Department of Interior (DOI) Secretary Ryan Zinke said a massive reorganization is being considered for the agency, which may include managing federal lands by watersheds rather than political borders, and through relocating employees to field offices across the country.

Zinke discussed the plans in a five-minute video that was shared with Interior’s 70,000 employees before it was made public on Wednesday. Although Zinke was short on specifics in the video, he reportedly told the Washington Post in a follow-up interview that he proposed dividing Interior’s jurisdiction into 13 regions.

Zinke claimed he took “inspiration” for the revamp from John Wesley Powell, a geologist, American West explorer and second director of the U.S. Geological Survey (USGS) from 1881-1894.

“Taking inspiration from Powell’s concept of watersheds, we’re looking at reshaping our current bureau-based regional system of management and moving to a system based on ecosystems, watersheds and science, rather than the current state or regional boundaries,” Zinke said. “This concept will allow DOI and our participating agencies to address concerns using a system-level approach to better manage important resources, such as watersheds, trail systems, infrastructure requirements, recreational access and wildlife corridors.”

Last June, Zinke told two Senate panels that Interior was “moving prudently” to fill positions in field offices while limiting hires in Washington, DC. But in this week’s video, Zinke conceded that is was “likely” that DOI’s administrative functions in the nation’s capital “will see little if any change at all.”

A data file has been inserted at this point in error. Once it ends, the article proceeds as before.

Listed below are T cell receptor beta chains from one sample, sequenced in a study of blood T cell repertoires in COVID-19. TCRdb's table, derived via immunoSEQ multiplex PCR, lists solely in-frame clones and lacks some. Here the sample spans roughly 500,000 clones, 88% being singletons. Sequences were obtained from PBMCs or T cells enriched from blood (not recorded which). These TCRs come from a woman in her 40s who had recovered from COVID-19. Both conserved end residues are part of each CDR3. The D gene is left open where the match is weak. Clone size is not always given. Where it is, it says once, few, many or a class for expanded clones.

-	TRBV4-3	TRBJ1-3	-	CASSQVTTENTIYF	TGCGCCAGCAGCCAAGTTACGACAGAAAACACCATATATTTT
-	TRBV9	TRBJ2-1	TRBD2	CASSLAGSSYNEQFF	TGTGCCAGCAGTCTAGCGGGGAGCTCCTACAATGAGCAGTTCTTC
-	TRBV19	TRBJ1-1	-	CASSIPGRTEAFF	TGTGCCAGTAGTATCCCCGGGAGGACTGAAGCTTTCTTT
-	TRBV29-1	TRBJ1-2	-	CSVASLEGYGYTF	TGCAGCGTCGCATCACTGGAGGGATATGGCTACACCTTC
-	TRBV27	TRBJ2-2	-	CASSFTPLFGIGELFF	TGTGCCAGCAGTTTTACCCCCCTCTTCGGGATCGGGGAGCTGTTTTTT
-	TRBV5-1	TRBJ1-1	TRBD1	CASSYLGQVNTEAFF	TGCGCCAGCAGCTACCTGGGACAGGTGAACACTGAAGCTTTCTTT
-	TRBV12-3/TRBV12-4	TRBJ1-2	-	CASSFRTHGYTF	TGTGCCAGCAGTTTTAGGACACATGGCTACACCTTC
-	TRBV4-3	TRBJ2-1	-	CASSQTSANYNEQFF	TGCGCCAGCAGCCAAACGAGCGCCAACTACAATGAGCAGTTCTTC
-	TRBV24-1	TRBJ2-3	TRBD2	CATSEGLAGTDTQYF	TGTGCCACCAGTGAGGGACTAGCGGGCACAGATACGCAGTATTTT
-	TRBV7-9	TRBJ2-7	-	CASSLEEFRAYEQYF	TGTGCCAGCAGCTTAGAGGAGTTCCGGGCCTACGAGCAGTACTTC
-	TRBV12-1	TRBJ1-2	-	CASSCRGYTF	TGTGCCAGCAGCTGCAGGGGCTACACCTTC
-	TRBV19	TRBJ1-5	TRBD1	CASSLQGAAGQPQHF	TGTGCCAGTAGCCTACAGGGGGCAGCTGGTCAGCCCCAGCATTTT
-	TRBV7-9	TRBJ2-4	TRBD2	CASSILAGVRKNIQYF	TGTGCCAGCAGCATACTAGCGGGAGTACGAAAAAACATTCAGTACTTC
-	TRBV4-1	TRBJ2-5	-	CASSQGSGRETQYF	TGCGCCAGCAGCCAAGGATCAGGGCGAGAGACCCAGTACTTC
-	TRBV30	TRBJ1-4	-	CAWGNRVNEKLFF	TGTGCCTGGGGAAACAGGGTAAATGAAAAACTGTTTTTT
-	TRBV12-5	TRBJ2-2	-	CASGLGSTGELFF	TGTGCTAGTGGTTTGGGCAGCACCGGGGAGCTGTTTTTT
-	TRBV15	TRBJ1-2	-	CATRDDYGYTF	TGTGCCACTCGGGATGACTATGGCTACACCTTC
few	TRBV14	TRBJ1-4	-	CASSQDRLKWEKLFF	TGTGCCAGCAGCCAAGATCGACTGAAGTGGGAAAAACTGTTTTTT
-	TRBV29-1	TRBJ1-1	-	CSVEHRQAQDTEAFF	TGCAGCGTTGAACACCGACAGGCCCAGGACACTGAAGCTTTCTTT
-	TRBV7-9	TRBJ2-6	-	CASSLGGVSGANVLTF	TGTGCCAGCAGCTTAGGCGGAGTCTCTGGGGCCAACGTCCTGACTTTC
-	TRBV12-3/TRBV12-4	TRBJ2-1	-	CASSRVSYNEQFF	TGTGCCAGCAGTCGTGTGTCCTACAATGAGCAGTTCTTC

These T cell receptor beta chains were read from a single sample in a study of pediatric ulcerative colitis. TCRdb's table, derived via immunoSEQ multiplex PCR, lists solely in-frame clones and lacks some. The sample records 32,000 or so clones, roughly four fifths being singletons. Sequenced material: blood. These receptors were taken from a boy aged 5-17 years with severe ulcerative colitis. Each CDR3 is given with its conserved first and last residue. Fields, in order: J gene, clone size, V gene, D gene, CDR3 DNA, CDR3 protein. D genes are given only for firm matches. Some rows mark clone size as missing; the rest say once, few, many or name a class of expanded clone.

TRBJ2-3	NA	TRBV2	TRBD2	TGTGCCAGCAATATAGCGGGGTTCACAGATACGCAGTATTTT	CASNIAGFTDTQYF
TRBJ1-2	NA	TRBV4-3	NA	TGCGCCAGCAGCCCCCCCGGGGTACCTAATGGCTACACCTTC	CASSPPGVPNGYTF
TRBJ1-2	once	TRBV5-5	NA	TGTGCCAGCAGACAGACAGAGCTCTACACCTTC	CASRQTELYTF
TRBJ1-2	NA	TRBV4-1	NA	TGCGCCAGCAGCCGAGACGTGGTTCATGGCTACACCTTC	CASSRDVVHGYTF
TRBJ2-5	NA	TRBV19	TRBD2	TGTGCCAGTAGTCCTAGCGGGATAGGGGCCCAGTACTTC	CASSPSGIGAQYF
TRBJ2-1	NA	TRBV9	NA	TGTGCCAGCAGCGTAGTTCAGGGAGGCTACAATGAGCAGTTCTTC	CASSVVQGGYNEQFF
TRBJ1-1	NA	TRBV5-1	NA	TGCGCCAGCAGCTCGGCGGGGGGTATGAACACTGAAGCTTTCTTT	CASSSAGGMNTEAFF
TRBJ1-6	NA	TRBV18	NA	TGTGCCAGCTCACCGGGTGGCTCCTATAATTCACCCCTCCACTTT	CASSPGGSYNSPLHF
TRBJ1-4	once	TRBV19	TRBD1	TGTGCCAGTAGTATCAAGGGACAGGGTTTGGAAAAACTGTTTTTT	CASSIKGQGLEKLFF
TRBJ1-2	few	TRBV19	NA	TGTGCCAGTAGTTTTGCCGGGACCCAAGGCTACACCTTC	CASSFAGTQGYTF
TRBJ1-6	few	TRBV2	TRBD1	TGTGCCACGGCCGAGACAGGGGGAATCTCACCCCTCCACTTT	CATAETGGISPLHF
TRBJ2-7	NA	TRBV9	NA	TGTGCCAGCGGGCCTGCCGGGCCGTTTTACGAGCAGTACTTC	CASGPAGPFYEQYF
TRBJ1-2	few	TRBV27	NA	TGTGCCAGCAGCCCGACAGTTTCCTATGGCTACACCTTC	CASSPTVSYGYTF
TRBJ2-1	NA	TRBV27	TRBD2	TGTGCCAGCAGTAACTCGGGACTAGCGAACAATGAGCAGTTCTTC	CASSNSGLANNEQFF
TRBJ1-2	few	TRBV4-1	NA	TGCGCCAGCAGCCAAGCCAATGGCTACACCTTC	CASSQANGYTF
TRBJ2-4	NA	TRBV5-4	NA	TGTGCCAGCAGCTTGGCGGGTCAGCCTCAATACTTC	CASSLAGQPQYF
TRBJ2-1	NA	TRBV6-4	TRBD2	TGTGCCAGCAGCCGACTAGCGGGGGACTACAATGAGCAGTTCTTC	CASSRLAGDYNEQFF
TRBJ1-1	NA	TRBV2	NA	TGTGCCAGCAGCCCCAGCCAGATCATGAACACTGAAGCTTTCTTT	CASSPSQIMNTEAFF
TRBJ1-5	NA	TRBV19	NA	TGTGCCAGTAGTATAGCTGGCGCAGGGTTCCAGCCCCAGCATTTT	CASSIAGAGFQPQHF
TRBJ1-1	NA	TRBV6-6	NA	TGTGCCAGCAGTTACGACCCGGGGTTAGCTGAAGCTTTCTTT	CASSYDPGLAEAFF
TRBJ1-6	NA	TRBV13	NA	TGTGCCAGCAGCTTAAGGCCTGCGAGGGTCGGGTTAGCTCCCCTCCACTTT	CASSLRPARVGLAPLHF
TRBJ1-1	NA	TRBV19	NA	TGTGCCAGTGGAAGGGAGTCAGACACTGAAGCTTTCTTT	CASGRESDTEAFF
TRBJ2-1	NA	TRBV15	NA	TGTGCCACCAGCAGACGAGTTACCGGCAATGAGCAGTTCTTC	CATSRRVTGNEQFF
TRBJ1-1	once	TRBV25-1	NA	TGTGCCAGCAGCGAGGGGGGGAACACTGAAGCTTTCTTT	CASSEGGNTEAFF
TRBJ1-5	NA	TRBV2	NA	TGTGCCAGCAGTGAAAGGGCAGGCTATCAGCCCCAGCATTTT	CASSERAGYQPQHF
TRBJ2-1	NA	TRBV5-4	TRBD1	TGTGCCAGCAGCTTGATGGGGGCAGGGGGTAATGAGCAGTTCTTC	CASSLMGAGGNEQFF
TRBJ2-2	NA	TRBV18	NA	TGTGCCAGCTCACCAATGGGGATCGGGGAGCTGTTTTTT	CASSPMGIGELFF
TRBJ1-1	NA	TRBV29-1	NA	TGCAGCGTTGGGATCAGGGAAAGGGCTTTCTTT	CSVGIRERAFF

Nevertheless, changes are coming, he said.

“This change will require the bureaus within the DOI to work more closely together on key management decisions and have a formalized structure for multi-department, state, tribal coordination and consultation,” Zinke said. “To make it work, it also will require giving more flexibility, resources and decision-making authority to the frontline superintendents and managers so the right action can be quickly made, without excessive paperwork and burdensome administrative requirements.

“It will require our scientists to reside in the field doing research and not in the office writing grant proposals asking permission to do research. Our focus will be better field management by delivering the front line the assets they need to make better decisions.”

A major reorganization would require congressional approval, a fact that was not lost on Zinke’s predecessor, President Obama’s former Interior Secretary Sally Jewell.

“I’m skeptical about the reorganization and its ability to serve the public more effectively,” Jewell told the Washington Post. “DOI has a broad and diverse mission…This would be from moving people, giving up leases before maturity, potential severance costs, and substantial disruption to productivity.

“Just trying to look at a map and saying we’re going to take DOI and organize it this way may be inconsistent with the mission of Interior.”

Although neither Zinke nor Interior has released an official map showing where the 13 regions would be, spokesman Jennifer Talhelm for Sen. Tom Udall (D-NM) said Zinke had proposed dividing New Mexico into two regions, according to reports.

“As this process moves along, Sen. Udall will listen to his constituents and pose a long list of questions — including why Secretary Zinke proposes to split New Mexico into two regions, and what impacts this proposal will have on tribes, on the department’s partners and stakeholders, and on the agency’s workforce in the state,” Talhelm said.

Agencies within the DOI that affect oil and gas development include the USGS, the Bureau of Land Management, the Bureau of Ocean Energy Management, the Bureau of Safety and Environmental Enforcement, and the U.S. Fish and Wildlife Service.